‘Good Dinosaur’ Score Breaks Pixar Mold

Jeff and Mychael Danna Tyrant Score
Christopher Barr

The Good Dinosaur,” due in theaters Nov. 25, moves in a radically different musical direction than any previous Pixar film. It also marks the first time Pixar has employed two composers on a single score.

For this what-if animated tale (that presumes an asteroid didn’t wipe out the dinosaurs 65 million years ago, allowing them to survive into the era of early man), composers Mychael and Jeff Danna dug into their Americana bag, adding fiddles, mandolin, recorders and upright piano — along with the usual 85-piece orchestra.

Director Peter Sohn and producer Denise Ream initially approached Mychael Danna on the strength of his Oscar-winning “Life of Pi” score. “We were going for a different feel for this movie, and we were pretty enthusiastic to explore other options,” Ream says. Mychael, anticipating “a crush of work,” enlisted his younger, guitar-playing sibling, Jeff, as co-writer.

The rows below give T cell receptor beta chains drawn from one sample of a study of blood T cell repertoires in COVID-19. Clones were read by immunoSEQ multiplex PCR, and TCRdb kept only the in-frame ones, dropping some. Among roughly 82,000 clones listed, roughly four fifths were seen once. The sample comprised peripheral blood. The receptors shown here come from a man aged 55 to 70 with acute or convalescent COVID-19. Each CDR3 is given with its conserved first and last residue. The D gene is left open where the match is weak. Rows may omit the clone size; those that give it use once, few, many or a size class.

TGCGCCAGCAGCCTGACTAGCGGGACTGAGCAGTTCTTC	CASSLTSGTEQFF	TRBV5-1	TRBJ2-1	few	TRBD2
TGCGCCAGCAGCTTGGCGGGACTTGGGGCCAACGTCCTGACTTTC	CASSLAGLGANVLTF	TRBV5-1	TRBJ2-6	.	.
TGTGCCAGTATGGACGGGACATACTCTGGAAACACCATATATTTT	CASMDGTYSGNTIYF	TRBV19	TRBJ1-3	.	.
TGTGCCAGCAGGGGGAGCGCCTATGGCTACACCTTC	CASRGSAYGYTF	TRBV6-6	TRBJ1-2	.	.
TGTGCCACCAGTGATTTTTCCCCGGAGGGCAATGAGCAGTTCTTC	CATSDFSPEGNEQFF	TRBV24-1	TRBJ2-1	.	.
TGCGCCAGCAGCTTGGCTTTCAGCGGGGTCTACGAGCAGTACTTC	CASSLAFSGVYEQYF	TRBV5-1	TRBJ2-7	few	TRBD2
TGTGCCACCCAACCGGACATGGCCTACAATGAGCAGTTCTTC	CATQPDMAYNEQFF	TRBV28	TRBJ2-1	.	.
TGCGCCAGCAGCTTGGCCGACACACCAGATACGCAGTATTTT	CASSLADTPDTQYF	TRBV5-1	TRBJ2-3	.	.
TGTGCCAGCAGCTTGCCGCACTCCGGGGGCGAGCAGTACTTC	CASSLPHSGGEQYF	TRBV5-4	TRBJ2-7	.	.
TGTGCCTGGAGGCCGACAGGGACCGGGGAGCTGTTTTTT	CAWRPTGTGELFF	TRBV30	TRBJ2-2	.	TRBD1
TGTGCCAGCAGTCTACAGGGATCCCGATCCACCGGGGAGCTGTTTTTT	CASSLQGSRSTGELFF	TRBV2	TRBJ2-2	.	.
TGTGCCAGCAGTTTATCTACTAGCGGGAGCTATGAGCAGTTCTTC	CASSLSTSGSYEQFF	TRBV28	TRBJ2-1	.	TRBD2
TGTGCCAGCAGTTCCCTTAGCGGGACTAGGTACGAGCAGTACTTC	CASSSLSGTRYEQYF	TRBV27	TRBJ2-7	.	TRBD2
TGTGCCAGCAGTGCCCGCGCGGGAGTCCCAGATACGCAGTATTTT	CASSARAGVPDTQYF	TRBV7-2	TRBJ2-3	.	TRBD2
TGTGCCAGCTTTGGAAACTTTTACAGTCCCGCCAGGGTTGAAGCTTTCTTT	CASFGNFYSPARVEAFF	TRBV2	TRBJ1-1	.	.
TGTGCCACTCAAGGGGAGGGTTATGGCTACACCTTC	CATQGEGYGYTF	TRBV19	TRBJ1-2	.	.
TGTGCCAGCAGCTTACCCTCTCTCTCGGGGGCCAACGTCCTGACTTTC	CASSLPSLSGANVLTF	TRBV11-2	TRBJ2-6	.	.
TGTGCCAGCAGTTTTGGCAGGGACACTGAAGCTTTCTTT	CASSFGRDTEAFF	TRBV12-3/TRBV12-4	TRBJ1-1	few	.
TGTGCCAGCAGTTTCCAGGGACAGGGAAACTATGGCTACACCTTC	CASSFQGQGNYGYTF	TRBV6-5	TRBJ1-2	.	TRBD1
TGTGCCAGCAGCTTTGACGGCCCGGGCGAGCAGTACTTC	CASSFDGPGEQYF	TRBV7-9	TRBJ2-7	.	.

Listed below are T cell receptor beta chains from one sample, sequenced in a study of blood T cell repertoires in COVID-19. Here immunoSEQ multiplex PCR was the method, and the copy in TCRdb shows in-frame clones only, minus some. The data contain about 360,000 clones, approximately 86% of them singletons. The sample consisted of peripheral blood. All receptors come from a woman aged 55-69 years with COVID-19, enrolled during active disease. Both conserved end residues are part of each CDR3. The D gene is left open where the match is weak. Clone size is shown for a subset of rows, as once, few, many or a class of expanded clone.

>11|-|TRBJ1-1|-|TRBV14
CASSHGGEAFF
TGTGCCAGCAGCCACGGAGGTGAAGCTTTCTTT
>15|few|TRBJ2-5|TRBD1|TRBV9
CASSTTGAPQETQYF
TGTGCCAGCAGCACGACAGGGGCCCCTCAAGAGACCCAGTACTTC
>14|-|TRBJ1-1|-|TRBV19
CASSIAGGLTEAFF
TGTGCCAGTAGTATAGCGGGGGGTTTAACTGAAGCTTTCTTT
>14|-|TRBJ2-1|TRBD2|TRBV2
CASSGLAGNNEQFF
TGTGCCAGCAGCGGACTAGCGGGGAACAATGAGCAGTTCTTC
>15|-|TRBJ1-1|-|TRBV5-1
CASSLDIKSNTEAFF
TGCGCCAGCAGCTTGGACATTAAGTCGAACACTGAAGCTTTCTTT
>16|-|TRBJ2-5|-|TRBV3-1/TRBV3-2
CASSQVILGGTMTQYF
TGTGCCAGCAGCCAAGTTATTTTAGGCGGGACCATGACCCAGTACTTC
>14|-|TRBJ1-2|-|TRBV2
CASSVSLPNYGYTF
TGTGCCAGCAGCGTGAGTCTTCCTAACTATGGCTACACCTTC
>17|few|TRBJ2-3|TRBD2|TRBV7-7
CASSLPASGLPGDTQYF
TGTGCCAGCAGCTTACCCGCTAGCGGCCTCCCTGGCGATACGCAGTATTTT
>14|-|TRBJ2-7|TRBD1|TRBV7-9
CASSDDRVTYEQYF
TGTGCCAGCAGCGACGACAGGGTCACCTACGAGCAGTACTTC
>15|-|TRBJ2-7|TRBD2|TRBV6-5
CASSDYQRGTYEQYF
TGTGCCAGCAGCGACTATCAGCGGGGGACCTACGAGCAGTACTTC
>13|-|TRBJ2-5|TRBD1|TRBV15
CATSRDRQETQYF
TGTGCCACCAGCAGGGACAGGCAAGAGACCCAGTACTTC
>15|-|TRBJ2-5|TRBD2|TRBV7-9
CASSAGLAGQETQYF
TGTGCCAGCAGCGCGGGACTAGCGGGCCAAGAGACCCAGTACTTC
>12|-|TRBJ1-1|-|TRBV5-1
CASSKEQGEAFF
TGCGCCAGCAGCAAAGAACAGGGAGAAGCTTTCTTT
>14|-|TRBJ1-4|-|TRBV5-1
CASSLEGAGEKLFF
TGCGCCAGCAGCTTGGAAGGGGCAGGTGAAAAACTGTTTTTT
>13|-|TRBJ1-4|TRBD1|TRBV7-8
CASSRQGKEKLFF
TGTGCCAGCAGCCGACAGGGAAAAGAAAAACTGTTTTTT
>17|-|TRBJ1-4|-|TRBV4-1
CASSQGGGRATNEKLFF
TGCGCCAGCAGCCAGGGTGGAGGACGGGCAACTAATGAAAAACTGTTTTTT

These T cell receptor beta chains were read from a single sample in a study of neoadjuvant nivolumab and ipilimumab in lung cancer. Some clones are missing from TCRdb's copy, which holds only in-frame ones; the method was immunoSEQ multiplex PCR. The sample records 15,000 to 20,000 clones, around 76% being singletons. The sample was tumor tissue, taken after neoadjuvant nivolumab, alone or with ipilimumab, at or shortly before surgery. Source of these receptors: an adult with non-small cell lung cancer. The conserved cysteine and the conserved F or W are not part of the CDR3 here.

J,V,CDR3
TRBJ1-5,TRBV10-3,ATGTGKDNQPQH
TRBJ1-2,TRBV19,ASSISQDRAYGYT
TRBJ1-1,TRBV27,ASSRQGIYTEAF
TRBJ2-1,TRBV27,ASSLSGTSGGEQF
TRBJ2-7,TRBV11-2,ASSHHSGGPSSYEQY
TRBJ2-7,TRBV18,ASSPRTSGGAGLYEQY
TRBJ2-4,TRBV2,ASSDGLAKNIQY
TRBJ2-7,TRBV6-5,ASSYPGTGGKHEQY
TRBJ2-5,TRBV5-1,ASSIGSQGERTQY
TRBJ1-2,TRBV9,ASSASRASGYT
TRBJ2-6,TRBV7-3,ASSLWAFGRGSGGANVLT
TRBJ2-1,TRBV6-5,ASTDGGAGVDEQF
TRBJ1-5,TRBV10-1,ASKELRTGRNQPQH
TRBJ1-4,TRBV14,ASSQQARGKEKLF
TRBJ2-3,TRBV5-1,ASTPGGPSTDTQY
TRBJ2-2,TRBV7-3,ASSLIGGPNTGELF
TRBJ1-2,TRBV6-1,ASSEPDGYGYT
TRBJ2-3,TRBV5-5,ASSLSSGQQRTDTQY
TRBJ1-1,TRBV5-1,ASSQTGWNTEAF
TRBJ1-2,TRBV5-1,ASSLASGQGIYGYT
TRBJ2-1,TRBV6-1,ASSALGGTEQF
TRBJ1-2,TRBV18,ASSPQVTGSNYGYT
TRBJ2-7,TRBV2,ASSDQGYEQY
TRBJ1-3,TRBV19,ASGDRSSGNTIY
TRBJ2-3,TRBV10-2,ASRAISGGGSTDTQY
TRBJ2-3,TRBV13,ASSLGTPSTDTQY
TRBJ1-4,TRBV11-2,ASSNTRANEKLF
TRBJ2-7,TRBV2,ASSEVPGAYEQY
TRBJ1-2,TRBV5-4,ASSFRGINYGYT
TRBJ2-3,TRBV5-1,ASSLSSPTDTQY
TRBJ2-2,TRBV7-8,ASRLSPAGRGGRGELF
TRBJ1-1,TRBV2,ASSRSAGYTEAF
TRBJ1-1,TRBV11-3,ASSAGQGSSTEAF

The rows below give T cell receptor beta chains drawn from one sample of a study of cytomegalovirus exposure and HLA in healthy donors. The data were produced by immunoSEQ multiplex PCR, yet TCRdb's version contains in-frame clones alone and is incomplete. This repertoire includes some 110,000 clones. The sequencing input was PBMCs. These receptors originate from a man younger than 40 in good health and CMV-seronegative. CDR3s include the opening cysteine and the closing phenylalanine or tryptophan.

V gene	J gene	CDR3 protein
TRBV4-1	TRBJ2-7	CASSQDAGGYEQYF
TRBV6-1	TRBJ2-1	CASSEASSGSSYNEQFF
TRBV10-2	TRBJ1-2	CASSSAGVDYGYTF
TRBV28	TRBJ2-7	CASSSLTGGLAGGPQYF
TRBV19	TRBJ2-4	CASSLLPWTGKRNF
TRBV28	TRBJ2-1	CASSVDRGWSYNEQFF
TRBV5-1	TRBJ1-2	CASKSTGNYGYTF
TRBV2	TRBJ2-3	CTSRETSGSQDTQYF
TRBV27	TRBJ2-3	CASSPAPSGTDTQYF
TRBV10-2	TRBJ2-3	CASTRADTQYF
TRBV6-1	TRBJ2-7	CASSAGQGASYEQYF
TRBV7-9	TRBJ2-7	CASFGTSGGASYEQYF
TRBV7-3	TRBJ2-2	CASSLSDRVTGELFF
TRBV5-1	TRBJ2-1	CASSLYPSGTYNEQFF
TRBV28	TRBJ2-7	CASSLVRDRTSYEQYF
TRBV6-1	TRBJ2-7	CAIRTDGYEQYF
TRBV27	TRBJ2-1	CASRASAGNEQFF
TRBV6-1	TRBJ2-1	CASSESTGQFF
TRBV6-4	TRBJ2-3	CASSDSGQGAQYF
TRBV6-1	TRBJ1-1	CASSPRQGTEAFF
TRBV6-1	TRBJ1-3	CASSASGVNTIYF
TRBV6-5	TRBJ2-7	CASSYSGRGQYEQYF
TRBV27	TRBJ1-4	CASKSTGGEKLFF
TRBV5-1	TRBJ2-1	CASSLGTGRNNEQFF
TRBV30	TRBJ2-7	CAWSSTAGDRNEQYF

The story imagines the dinosaurs as frontier settlers, and becomes a kind of coming-of-age story involving a youngster (the dino) and his companion (a caveboy). “There is this Americana, homesteading, settler vibe to the film,” Mychael Danna says. “We didn’t want to do country music with banjos, but it looks like Montana in a lot of ways. We have fiddles, and the themes have an early-American solidity and simplicity.”

The film, with its lack of dialogue (“there’s a lot of wind and water,” Jeff Danna says) and its spectacular vistas inspired by the American West, “reminded us of ‘Bambi’ in its attention and care given to natural beauty, and where music could sit in that time and space,” he says.

The pair, Emmy nominated for their theme and pilot score for FX’s “Tyrant,” has long specialized in scores that demand unusual instrumentation, often ethnic music from other cultures, so the addition of pre-Columbian wind instruments, Turkish guitars and toy pianos to this film comes as no surprise.

“The music pulls at your heartstrings in the best possible way,” Ream says, “without being insipid.”

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